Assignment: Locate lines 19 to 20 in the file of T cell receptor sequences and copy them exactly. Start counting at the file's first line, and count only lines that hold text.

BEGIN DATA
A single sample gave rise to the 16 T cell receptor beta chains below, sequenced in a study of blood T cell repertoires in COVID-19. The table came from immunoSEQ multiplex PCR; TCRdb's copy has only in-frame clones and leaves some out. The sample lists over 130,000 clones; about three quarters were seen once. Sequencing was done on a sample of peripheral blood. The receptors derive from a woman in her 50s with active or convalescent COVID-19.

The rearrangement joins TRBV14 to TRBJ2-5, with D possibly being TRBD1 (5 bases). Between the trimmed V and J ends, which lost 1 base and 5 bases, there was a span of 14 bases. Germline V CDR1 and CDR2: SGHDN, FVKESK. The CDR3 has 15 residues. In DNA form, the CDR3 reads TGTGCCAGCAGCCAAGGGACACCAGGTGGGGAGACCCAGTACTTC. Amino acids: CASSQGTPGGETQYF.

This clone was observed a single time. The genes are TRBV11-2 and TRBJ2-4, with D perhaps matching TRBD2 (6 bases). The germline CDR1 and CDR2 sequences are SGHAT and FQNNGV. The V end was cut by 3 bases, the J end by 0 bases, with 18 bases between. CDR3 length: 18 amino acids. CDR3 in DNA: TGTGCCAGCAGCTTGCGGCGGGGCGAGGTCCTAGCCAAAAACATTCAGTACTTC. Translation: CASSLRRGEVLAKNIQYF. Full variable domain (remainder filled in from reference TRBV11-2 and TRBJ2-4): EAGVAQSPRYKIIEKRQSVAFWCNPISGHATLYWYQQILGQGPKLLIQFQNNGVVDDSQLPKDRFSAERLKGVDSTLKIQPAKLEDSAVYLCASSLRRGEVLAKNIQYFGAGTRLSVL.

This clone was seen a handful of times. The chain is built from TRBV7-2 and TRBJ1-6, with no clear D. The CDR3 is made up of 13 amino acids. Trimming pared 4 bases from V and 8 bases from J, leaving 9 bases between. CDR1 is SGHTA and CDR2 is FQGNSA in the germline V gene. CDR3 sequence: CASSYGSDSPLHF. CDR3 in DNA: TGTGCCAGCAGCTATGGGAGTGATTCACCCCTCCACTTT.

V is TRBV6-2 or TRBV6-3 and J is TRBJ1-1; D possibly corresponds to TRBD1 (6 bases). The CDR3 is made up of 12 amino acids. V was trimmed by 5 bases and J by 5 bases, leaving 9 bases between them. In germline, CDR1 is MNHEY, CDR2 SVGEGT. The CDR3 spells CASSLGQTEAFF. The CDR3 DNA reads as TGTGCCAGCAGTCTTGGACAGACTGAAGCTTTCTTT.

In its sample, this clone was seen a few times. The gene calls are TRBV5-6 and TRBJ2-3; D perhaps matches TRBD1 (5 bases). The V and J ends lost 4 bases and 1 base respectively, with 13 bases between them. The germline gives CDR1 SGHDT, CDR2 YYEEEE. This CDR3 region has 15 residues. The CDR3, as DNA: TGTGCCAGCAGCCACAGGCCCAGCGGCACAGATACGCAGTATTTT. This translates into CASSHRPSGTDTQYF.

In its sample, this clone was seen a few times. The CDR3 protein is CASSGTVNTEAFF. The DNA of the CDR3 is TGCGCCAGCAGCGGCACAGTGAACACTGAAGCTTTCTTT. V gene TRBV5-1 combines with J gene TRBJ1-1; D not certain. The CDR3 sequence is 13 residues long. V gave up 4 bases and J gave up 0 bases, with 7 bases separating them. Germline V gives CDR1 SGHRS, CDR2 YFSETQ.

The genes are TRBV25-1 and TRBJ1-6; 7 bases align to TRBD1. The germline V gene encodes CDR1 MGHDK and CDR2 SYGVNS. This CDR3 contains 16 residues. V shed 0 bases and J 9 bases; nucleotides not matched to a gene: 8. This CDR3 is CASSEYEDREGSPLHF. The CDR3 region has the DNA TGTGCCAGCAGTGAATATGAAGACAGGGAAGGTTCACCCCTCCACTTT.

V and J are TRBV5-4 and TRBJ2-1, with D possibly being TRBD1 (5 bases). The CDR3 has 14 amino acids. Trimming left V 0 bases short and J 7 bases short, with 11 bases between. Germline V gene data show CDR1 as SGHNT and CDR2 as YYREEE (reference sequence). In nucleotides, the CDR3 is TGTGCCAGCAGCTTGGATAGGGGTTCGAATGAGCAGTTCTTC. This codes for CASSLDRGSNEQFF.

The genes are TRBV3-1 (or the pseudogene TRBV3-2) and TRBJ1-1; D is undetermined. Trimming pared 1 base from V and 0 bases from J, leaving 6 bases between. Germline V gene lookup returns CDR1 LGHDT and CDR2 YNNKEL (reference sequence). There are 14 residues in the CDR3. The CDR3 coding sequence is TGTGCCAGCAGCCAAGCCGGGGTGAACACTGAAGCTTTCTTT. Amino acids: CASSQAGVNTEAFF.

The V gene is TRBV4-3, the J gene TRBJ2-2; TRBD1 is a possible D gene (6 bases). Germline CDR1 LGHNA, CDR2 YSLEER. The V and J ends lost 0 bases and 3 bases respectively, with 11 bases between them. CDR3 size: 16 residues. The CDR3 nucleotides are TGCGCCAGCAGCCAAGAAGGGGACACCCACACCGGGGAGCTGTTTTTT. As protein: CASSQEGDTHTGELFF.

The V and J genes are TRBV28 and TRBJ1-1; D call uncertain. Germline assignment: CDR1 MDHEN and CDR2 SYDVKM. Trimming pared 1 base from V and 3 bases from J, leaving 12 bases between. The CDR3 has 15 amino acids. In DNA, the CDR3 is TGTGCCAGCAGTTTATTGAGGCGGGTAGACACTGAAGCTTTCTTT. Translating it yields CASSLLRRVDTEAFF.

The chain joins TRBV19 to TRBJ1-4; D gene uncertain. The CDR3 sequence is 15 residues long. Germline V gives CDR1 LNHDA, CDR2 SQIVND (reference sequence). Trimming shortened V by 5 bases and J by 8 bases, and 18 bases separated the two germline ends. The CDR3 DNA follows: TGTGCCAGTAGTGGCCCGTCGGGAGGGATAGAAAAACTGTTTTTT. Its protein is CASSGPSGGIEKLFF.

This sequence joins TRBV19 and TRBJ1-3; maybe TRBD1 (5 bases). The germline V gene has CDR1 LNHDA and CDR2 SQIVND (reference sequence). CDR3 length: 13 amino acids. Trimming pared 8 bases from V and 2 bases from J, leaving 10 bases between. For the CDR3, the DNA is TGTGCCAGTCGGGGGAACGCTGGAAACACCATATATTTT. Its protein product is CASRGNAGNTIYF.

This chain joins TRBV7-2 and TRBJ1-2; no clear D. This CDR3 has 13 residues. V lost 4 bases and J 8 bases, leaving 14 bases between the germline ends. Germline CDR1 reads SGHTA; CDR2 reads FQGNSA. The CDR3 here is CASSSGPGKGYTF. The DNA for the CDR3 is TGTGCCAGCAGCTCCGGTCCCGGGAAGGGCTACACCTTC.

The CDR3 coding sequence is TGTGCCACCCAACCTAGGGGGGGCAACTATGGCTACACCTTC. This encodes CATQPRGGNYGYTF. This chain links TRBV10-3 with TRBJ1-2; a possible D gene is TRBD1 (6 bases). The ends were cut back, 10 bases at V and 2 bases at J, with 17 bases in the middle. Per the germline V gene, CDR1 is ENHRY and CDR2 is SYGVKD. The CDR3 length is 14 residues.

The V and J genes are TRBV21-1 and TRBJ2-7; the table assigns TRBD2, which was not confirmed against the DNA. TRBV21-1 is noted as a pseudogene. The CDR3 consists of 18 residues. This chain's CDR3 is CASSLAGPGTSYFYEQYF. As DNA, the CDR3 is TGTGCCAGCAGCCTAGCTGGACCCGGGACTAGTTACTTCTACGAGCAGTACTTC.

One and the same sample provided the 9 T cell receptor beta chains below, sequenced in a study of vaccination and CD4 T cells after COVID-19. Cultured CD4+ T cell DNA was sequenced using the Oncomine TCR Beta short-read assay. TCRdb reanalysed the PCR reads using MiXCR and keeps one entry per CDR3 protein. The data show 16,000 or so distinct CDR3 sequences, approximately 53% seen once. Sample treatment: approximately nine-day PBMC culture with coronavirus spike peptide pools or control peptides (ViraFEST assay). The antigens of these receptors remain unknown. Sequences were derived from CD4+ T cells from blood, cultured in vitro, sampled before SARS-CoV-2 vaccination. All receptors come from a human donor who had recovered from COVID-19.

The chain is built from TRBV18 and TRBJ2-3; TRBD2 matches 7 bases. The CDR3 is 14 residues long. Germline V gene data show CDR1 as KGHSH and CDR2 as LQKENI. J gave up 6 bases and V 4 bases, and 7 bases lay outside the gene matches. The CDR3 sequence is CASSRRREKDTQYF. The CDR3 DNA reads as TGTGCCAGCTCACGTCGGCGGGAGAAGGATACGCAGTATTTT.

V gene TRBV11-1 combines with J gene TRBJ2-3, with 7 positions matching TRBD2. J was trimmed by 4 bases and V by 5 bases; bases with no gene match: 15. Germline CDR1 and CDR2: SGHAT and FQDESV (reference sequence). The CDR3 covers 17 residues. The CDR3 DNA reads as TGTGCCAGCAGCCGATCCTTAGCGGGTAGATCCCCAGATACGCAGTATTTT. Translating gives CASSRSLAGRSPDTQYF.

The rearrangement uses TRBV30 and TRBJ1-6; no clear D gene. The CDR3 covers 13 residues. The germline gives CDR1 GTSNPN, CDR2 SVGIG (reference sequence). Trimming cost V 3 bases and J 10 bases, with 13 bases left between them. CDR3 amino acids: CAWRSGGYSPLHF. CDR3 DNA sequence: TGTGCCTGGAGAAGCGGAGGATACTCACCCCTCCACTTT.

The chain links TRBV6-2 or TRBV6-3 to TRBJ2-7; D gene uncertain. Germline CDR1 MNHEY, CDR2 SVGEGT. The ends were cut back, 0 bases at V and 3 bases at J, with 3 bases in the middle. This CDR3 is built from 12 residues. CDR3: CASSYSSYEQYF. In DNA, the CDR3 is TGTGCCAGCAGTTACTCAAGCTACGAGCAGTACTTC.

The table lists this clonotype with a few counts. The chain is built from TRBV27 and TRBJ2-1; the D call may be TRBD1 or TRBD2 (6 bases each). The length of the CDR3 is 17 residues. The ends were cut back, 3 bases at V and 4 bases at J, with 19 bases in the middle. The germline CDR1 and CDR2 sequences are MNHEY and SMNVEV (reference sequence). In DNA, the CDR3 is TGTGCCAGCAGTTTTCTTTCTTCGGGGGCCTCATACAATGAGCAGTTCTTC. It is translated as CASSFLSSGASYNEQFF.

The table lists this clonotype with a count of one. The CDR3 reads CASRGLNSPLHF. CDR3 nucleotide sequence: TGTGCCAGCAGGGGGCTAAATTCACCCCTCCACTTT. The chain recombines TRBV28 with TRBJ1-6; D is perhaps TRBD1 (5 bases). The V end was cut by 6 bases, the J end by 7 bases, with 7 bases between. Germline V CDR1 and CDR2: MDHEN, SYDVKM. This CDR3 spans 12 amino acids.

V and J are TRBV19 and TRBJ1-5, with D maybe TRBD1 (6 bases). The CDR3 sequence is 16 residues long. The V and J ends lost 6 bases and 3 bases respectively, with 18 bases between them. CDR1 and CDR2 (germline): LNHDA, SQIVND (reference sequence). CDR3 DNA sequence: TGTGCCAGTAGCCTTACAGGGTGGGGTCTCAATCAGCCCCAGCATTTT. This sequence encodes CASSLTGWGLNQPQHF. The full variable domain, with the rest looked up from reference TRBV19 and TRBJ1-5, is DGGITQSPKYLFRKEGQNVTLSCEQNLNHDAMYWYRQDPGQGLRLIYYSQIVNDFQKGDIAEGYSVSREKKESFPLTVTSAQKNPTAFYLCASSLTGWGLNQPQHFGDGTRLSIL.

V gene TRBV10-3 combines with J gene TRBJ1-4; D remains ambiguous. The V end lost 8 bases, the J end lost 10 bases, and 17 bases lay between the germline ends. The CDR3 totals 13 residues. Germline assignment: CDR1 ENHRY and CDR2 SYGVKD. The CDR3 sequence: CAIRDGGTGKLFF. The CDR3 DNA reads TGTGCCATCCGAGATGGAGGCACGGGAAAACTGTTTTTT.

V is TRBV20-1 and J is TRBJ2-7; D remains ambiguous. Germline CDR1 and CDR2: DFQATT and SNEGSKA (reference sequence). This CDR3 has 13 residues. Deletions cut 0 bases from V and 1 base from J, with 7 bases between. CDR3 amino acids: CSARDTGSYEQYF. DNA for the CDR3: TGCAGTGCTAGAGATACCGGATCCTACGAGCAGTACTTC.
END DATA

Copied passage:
The chain is built from TRBV18 and TRBJ2-3; TRBD2 matches 7 bases. The CDR3 is 14 residues long. Germline V gene data show CDR1 as KGHSH and CDR2 as LQKENI. J gave up 6 bases and V 4 bases, and 7 bases lay outside the gene matches. The CDR3 sequence is CASSRRREKDTQYF. The CDR3 DNA reads as TGTGCCAGCTCACGTCGGCGGGAGAAGGATACGCAGTATTTT.

V gene TRBV11-1 combines with J gene TRBJ2-3, with 7 positions matching TRBD2. J was trimmed by 4 bases and V by 5 bases; bases with no gene match: 15. Germline CDR1 and CDR2: SGHAT and FQDESV (reference sequence). The CDR3 covers 17 residues. The CDR3 DNA reads as TGTGCCAGCAGCCGATCCTTAGCGGGTAGATCCCCAGATACGCAGTATTTT. Translating gives CASSRSLAGRSPDTQYF.